“None of us can read, dear,” Goff’s host mother said. “And all the contracts are written in teeny tiny words. We’re pretty straight-forward, and they’re always trying to trick us. That’s why we asked you to come. Can you get us a good deal?”

“You could have warned me,” Goff said. “I don’t know anything about international creature law. I’m still in school. Wouldn’t an older troll be a better choice?”

“This is how we’ve always done it. It worked fine before. I’m sure you’ll be fine.”

And he was. Goff found thousands of loopholes and ran circles around the magical creature council. None of them had grown up as a troll, and they had no idea how to cope. Finally the head of the council snatched the contracts away. “Let’s just leave things the way they were. It’s been working fine so far.”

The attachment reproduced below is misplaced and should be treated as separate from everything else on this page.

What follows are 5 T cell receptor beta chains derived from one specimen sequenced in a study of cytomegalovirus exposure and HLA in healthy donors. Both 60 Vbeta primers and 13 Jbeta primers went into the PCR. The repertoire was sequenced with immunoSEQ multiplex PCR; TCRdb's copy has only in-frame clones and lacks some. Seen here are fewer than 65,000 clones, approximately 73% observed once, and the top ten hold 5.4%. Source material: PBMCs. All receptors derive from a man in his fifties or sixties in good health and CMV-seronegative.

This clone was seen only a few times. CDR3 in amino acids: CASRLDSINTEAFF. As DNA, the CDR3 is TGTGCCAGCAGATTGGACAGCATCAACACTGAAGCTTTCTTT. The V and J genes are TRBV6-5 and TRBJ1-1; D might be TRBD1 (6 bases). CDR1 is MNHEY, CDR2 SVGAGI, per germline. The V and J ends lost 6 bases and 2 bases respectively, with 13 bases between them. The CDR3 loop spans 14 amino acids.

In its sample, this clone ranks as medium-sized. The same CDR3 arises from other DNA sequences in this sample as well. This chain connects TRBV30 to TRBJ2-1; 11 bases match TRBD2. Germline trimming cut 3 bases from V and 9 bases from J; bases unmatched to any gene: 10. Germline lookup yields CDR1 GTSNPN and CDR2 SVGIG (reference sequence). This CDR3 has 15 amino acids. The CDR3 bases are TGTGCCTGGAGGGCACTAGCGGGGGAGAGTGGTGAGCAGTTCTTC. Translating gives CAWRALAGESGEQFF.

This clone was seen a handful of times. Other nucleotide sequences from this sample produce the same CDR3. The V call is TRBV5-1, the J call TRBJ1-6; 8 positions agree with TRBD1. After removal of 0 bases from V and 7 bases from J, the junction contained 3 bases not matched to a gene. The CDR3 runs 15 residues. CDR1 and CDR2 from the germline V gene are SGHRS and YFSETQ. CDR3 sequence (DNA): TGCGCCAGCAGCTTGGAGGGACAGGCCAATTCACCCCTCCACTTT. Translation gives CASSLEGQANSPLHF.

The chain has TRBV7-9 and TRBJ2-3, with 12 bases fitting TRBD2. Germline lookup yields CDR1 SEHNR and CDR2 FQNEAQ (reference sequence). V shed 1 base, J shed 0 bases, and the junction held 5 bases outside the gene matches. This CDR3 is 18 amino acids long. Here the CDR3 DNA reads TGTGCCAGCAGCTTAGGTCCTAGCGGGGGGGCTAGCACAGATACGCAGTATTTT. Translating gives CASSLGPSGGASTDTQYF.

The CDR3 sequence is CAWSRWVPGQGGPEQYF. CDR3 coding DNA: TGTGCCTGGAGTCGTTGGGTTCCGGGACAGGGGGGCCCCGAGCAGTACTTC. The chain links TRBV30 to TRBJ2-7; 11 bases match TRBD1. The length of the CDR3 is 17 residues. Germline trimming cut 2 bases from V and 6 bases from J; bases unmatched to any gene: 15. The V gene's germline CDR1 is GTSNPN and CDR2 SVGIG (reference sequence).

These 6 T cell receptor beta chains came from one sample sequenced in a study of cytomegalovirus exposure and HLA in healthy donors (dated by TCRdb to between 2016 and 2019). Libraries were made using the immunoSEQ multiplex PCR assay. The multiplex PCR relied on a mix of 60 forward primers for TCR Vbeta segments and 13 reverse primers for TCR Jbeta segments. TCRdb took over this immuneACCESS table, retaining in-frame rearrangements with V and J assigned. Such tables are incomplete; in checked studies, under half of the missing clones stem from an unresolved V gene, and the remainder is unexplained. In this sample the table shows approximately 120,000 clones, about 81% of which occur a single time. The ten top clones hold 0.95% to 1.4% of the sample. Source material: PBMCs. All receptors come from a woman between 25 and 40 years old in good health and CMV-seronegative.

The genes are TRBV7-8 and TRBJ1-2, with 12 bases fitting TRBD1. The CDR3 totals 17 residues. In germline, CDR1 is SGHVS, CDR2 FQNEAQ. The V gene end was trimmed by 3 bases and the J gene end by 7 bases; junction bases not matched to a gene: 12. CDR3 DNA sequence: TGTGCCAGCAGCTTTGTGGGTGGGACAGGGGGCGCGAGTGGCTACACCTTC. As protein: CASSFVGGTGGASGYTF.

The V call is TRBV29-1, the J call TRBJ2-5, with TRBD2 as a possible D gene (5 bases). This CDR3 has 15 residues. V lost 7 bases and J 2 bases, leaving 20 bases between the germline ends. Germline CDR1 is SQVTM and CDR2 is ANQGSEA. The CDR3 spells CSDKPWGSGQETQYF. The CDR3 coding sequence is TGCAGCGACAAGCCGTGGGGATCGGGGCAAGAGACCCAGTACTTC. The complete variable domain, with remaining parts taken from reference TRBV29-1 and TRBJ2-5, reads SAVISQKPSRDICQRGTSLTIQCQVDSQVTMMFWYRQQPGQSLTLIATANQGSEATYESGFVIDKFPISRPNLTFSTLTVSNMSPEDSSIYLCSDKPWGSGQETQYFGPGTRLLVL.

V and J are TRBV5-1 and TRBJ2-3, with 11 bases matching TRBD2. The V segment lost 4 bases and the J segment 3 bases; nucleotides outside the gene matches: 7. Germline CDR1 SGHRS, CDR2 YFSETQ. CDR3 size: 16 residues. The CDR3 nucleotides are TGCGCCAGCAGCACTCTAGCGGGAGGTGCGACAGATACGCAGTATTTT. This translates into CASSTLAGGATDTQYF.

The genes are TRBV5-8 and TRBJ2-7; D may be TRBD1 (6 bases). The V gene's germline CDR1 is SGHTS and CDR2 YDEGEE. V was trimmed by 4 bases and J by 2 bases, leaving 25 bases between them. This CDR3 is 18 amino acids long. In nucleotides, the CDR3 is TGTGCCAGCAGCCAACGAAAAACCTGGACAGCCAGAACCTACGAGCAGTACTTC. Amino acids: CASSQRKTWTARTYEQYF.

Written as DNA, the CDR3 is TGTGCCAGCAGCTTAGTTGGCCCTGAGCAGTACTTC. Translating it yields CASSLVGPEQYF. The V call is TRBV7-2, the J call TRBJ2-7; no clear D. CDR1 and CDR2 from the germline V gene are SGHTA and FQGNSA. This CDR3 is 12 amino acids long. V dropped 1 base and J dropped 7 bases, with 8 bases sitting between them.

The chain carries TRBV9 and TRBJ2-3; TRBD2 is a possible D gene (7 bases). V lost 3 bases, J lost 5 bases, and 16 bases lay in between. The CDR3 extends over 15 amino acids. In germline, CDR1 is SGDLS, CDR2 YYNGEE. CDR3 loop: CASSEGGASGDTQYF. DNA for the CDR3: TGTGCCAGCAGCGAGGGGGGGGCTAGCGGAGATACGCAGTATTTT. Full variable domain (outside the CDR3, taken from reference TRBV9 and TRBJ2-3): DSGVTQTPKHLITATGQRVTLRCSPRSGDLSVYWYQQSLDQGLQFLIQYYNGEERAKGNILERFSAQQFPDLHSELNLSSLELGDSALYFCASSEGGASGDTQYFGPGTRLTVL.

“That’s fine with me,” Goff said. Everyone else agreed.

And then all the dragons loved him. They even agreed to play the games his way sometimes. He always won, of course.

“I had no idea trolls had such hidden talents,” one of the neighborhood dragons said. “If we ever need help with rules or contracts, we’ll have to invite another troll to be an exchange student. This worked so well.” And thus history continued to repeat itself. Goff considered warning the other trolls, but then decided that the next troll might like a chance to play the hero. It was almost as fun as cheating at hopscotch.

Charlie’s Room: Tall Tales

“Dad, were you always tall?” Charlie asked one day.

Isaac fit a piece of sky into the puzzle with a smile. “What do you mean?”

Marianne reached across the table for a mostly yellow piece. “I’ve never seen a baby as tall as him, so I doubt it.”

“That’s not what I meant.” Charlie sighed and turned the piece he was holding sideways and tried to fit it into the roof of the birdhouse. It didn’t fit.